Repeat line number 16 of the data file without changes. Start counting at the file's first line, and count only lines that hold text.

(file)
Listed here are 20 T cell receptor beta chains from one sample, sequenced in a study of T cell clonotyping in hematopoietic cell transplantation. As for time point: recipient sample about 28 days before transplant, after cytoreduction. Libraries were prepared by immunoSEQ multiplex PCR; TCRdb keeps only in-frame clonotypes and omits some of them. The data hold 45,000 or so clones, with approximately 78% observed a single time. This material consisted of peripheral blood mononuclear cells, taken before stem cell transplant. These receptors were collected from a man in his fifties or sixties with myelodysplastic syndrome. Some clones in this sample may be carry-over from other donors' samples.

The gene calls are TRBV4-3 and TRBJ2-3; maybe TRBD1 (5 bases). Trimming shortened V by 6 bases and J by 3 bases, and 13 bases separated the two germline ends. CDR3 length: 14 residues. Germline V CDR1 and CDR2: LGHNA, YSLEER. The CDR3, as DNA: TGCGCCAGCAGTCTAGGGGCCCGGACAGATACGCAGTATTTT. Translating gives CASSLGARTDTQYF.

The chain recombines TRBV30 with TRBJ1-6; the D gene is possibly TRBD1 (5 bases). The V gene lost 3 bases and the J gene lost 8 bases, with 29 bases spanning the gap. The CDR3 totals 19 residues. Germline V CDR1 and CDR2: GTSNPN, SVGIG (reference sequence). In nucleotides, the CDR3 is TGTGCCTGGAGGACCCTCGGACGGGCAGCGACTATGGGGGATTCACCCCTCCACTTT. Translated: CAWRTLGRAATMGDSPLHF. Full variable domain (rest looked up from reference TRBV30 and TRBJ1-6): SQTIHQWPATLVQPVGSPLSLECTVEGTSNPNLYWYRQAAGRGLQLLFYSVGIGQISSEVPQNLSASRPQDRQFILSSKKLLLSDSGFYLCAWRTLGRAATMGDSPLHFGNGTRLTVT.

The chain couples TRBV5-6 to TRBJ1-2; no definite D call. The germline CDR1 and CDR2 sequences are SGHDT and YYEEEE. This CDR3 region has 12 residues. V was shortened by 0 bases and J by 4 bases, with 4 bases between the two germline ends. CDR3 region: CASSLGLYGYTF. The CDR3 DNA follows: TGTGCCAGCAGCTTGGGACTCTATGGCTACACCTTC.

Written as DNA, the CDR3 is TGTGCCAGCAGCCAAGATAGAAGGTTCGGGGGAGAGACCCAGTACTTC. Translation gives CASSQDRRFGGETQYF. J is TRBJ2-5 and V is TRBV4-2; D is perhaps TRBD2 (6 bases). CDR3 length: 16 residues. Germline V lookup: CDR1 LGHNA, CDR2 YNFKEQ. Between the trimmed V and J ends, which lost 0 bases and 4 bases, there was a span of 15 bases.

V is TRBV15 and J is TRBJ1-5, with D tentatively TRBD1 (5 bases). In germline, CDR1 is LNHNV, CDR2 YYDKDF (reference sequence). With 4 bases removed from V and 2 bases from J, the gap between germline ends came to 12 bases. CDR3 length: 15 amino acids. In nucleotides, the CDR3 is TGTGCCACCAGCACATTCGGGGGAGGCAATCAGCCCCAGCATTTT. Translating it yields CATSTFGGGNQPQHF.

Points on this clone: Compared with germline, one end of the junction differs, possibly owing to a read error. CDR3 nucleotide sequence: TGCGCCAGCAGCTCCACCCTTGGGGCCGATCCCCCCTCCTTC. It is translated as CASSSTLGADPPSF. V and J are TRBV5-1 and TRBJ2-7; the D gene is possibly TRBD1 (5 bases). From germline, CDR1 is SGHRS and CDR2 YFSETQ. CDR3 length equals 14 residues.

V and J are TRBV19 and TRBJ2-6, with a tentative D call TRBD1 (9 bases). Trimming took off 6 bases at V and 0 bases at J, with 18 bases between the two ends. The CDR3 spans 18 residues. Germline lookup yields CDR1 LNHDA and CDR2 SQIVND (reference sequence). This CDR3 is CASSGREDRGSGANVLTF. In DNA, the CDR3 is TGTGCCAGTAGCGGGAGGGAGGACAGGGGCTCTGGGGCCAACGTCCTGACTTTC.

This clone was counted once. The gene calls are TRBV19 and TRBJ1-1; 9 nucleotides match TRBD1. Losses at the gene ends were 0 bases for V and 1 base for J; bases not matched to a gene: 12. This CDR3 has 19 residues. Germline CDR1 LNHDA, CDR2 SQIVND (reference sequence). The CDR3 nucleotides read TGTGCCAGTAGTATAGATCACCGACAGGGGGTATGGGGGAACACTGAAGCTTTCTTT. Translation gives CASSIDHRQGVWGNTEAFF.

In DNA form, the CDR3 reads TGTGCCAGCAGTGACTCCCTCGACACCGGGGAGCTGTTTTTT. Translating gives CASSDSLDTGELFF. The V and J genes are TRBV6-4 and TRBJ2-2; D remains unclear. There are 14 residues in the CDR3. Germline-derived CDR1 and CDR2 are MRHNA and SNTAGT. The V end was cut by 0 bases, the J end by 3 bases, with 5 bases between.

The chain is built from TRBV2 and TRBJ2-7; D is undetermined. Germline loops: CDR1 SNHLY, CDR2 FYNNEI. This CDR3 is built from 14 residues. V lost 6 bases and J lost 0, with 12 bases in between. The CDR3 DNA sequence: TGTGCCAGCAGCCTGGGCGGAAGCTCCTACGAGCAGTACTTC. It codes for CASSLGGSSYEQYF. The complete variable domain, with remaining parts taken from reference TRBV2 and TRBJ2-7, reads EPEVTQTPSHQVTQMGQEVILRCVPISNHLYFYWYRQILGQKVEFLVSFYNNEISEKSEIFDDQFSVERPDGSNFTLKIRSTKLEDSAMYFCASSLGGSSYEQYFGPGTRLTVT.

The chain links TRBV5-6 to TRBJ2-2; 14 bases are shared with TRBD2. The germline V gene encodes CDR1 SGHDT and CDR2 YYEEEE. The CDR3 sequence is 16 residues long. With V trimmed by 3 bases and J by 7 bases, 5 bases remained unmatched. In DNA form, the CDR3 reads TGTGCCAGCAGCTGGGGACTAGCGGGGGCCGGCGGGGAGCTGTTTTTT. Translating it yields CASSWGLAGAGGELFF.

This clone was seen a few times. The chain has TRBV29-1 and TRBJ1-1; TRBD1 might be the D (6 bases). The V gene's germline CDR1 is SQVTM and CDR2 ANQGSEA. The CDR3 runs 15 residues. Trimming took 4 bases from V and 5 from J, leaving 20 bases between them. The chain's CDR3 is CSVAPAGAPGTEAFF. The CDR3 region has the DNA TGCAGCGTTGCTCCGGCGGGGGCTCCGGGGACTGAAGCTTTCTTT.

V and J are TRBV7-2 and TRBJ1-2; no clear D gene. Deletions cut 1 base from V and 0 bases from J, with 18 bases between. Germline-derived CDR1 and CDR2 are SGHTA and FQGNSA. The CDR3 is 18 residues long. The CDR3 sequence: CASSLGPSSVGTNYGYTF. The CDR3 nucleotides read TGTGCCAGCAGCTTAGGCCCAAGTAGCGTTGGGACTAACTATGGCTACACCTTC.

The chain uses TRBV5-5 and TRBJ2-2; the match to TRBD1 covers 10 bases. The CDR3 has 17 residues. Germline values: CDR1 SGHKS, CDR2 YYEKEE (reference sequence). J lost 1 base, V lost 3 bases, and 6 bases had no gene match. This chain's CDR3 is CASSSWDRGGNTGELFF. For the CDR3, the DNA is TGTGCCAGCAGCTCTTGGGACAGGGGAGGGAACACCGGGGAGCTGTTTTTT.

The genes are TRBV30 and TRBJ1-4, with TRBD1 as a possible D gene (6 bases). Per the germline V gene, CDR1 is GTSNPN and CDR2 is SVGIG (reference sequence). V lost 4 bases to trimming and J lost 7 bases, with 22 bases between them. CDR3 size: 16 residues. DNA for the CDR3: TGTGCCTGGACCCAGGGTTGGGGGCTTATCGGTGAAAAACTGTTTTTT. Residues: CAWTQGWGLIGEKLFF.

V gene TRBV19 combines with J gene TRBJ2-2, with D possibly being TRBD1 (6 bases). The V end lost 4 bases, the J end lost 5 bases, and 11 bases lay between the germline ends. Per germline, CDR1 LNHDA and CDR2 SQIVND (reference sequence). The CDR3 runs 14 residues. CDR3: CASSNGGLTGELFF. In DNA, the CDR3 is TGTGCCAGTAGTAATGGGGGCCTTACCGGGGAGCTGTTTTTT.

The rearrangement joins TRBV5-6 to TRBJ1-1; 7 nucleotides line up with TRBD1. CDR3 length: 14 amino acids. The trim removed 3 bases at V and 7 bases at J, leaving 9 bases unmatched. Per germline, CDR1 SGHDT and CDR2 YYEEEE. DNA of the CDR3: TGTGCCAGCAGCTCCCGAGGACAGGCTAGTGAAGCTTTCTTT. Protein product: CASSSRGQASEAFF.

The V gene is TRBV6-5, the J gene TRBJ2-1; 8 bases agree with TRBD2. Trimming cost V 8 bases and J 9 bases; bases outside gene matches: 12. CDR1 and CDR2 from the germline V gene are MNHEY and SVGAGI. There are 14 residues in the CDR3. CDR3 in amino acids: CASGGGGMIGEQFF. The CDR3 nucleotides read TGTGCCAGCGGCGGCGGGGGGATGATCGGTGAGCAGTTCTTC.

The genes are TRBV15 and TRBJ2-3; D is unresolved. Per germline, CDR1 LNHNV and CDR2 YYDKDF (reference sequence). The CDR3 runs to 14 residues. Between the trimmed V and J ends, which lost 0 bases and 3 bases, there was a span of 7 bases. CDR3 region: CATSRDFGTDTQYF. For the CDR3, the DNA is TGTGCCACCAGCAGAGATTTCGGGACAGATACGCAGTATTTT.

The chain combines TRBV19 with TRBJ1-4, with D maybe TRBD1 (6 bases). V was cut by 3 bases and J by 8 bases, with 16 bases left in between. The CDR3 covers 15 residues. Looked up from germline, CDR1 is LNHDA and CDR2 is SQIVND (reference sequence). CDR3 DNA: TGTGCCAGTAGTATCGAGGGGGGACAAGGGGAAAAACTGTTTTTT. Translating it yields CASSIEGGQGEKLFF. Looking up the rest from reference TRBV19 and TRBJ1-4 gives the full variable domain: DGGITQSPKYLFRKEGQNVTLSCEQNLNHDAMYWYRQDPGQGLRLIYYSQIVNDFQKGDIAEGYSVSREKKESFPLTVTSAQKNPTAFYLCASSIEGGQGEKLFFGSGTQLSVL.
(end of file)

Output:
The genes are TRBV30 and TRBJ1-4, with TRBD1 as a possible D gene (6 bases). Per the germline V gene, CDR1 is GTSNPN and CDR2 is SVGIG (reference sequence). V lost 4 bases to trimming and J lost 7 bases, with 22 bases between them. CDR3 size: 16 residues. DNA for the CDR3: TGTGCCTGGACCCAGGGTTGGGGGCTTATCGGTGAAAAACTGTTTTTT. Residues: CAWTQGWGLIGEKLFF.